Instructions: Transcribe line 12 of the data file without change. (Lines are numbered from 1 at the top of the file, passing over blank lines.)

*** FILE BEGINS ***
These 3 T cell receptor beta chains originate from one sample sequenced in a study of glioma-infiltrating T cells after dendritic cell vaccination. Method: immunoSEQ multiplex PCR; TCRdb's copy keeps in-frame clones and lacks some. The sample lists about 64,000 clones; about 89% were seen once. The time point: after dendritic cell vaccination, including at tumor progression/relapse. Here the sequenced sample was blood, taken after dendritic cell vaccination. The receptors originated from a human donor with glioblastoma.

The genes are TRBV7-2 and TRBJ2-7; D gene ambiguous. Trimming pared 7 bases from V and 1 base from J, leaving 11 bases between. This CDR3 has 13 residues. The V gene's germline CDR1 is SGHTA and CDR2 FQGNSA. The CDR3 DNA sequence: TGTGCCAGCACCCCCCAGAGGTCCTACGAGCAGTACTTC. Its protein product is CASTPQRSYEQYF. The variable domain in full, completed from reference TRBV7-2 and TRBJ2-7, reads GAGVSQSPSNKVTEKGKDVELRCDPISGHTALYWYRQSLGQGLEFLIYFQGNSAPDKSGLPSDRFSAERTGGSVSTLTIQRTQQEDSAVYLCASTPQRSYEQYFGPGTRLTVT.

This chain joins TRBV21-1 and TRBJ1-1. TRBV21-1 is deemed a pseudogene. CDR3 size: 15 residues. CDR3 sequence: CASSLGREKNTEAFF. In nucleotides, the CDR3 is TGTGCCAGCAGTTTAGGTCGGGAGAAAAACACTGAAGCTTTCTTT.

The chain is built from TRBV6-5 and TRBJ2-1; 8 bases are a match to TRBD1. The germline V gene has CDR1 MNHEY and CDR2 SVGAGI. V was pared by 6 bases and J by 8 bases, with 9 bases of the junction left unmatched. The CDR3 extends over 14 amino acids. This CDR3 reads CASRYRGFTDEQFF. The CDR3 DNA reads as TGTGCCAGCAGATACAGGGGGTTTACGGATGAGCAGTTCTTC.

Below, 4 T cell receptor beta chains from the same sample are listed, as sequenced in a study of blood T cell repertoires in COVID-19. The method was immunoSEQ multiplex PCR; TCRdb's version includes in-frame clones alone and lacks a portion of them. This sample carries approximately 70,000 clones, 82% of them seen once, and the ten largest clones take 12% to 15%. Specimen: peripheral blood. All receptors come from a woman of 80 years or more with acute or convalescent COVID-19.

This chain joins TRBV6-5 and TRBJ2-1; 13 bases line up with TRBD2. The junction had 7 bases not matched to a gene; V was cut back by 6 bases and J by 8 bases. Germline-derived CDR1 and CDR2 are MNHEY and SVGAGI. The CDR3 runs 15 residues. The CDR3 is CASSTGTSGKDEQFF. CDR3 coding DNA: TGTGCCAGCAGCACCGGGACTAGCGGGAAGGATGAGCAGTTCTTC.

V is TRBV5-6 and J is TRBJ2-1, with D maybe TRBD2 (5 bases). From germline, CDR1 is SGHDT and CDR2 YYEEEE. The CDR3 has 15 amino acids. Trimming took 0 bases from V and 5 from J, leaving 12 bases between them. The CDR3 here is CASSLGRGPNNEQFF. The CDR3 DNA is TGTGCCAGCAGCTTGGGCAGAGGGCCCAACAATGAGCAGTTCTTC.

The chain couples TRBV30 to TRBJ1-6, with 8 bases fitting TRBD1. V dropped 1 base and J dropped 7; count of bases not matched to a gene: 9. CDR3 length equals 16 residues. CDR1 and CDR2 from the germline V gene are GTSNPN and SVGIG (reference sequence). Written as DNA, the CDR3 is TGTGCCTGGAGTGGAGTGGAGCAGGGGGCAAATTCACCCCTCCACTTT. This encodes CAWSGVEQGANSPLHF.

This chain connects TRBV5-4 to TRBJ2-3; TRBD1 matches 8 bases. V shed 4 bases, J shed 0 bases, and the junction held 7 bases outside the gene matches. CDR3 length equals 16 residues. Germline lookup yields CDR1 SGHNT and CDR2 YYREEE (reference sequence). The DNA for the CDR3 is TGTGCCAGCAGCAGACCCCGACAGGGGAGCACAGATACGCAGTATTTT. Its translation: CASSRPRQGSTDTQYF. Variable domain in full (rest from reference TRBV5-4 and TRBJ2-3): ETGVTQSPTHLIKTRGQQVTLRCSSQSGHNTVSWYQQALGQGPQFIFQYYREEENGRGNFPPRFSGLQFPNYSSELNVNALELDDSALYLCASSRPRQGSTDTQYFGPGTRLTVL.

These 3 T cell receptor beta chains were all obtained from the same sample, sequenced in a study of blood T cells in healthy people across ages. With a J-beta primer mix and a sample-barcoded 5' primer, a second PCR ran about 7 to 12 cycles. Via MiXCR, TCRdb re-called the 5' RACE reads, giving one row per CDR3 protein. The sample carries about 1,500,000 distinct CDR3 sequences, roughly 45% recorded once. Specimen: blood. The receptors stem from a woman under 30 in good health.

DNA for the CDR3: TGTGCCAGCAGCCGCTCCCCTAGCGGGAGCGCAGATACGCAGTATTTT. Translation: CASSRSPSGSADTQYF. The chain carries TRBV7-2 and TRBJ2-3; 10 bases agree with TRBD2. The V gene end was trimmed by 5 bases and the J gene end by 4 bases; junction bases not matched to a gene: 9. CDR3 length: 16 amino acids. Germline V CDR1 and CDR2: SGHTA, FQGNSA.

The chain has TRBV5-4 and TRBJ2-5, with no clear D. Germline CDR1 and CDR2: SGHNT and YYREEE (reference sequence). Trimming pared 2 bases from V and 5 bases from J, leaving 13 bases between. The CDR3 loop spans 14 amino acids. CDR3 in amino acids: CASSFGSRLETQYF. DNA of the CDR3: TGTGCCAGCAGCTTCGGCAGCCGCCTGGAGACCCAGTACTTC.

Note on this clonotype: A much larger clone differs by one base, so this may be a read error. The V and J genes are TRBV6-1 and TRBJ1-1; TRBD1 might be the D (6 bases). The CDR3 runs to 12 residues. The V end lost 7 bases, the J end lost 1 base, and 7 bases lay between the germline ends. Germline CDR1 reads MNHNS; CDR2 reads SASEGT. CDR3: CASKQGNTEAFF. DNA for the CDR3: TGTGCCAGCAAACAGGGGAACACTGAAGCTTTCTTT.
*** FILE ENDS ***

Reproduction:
The chain has TRBV5-4 and TRBJ2-5, with no clear D. Germline CDR1 and CDR2: SGHNT and YYREEE (reference sequence). Trimming pared 2 bases from V and 5 bases from J, leaving 13 bases between. The CDR3 loop spans 14 amino acids. CDR3 in amino acids: CASSFGSRLETQYF. DNA of the CDR3: TGTGCCAGCAGCTTCGGCAGCCGCCTGGAGACCCAGTACTTC.